Year: 2021 Source: University of British Columbia Medical Journal. (2021). 12(2), 11-13. SIEC No: 20210709

Suicide is a challenging health concern, as worldwide approximately 800,000 people per year die of suicide, and it ranks amongst the top causes of death in young people. Causes of suicide are multifactored
and it is clear that various societal and environmental factors may affect suicide rates. This can be demonstrated by the significant variability in national suicide rates across the world, variable ratios of male-to-female suicide deaths rates, and evidence that racism against Indigenous people worldwide contributes to disproportionately higher suicide rates. The SARS-Cov-2 pandemic is a significant global challenge that,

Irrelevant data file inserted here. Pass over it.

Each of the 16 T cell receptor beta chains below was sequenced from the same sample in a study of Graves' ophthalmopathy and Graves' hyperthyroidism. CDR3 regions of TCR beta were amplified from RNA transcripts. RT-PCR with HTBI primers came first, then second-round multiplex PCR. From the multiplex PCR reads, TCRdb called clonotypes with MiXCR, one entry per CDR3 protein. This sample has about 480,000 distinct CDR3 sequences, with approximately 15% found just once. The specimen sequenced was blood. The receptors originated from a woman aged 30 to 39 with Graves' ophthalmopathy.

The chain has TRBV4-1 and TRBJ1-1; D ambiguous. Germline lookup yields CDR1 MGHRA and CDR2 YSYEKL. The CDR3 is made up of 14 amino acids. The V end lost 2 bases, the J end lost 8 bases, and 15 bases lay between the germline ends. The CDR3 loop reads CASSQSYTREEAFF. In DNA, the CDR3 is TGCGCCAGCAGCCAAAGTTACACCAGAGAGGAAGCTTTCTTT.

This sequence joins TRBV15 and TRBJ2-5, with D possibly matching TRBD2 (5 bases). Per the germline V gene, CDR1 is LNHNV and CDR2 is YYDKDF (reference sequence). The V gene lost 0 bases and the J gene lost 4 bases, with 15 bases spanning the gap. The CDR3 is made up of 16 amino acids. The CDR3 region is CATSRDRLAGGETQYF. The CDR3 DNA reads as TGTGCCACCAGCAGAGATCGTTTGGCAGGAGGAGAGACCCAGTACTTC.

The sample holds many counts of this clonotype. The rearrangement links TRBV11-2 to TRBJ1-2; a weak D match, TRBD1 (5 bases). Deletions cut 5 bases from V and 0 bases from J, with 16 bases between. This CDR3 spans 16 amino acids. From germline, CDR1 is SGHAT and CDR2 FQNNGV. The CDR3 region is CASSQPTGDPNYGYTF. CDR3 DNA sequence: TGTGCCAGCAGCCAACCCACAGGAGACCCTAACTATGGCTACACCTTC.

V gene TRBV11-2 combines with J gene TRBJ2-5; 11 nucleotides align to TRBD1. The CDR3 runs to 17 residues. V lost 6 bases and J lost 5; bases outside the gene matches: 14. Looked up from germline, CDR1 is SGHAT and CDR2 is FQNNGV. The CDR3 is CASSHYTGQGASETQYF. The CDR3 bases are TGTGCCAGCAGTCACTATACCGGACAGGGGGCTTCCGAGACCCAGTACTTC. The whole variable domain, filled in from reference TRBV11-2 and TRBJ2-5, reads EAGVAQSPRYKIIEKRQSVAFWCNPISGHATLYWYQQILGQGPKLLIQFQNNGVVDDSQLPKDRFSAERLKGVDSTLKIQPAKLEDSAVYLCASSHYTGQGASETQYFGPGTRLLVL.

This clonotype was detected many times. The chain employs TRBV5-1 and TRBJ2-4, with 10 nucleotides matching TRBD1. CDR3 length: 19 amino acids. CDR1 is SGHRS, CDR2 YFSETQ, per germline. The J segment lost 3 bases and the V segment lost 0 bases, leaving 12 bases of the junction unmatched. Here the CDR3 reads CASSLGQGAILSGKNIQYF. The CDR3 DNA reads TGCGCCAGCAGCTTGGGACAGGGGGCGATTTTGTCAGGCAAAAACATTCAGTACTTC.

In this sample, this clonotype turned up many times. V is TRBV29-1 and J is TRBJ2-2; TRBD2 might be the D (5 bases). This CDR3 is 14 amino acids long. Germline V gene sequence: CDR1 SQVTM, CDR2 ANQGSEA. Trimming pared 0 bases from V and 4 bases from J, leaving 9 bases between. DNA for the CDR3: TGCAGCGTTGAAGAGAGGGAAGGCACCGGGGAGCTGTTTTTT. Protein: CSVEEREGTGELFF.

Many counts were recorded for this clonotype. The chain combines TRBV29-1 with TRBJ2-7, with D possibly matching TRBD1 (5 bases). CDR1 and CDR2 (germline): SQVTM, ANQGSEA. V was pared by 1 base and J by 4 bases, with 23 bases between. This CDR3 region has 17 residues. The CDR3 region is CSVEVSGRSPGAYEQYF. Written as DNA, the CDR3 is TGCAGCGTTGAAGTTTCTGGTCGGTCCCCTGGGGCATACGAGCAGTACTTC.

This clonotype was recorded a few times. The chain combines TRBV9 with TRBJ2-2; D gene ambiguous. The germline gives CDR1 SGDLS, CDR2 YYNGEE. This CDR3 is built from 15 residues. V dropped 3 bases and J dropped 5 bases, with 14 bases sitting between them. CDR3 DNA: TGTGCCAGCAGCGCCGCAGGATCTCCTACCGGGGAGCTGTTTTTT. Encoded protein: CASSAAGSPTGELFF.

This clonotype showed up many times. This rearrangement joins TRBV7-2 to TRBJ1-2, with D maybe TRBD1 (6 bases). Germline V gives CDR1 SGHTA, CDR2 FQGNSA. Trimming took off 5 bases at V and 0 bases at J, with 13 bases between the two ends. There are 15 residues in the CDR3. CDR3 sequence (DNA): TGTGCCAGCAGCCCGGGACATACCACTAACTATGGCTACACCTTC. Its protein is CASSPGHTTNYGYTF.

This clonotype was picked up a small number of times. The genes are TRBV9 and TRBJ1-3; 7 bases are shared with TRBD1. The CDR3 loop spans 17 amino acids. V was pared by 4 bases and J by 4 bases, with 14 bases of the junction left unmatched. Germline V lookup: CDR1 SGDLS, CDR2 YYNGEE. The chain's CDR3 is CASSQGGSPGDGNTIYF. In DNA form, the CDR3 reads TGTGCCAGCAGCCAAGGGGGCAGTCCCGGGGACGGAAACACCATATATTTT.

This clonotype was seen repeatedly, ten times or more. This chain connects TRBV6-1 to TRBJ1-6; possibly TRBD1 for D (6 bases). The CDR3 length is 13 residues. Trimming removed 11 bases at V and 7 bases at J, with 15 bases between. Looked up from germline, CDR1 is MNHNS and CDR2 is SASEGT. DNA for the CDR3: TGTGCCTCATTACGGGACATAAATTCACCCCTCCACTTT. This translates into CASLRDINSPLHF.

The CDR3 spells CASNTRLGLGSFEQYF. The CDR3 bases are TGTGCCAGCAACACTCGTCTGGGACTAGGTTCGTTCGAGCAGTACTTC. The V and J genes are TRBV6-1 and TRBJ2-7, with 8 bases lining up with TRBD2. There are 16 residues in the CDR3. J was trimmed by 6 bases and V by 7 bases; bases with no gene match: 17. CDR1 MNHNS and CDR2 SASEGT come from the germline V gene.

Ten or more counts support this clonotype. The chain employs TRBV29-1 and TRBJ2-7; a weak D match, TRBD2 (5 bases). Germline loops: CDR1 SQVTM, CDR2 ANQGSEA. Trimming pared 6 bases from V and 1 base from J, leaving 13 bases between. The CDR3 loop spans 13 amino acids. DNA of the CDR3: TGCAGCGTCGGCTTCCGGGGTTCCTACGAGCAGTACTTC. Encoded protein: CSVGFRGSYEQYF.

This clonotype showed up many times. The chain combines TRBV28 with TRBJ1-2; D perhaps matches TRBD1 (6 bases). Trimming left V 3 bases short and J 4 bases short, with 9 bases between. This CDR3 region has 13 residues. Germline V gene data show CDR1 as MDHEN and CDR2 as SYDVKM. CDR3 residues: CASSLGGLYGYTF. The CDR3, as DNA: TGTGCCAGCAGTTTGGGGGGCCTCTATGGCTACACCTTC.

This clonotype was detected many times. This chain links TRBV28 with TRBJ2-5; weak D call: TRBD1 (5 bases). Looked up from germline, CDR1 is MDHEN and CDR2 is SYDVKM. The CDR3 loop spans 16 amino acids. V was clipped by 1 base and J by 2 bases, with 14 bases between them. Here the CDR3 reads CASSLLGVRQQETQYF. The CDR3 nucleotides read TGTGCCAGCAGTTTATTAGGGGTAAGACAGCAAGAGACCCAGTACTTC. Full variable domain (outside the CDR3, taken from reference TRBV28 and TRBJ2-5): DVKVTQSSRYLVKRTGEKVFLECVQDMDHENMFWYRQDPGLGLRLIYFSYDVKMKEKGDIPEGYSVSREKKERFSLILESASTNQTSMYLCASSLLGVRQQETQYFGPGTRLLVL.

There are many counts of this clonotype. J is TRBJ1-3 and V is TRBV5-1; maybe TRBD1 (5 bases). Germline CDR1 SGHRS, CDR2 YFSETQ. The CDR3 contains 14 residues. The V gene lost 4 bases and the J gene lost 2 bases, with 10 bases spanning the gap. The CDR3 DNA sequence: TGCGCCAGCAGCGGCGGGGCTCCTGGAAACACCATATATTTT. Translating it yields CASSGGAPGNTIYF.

at the time of this writing, has infected 92 million people with the COVID-19 virus and caused almost 2 million deaths worldwide. While the definitive story of mental health outcomes, like many other
pandemic related outcomes, has yet to be written, one narrative has to date dominated both the academic literature and popular media: the prediction of a “tsunami” of suicides during the pandemic.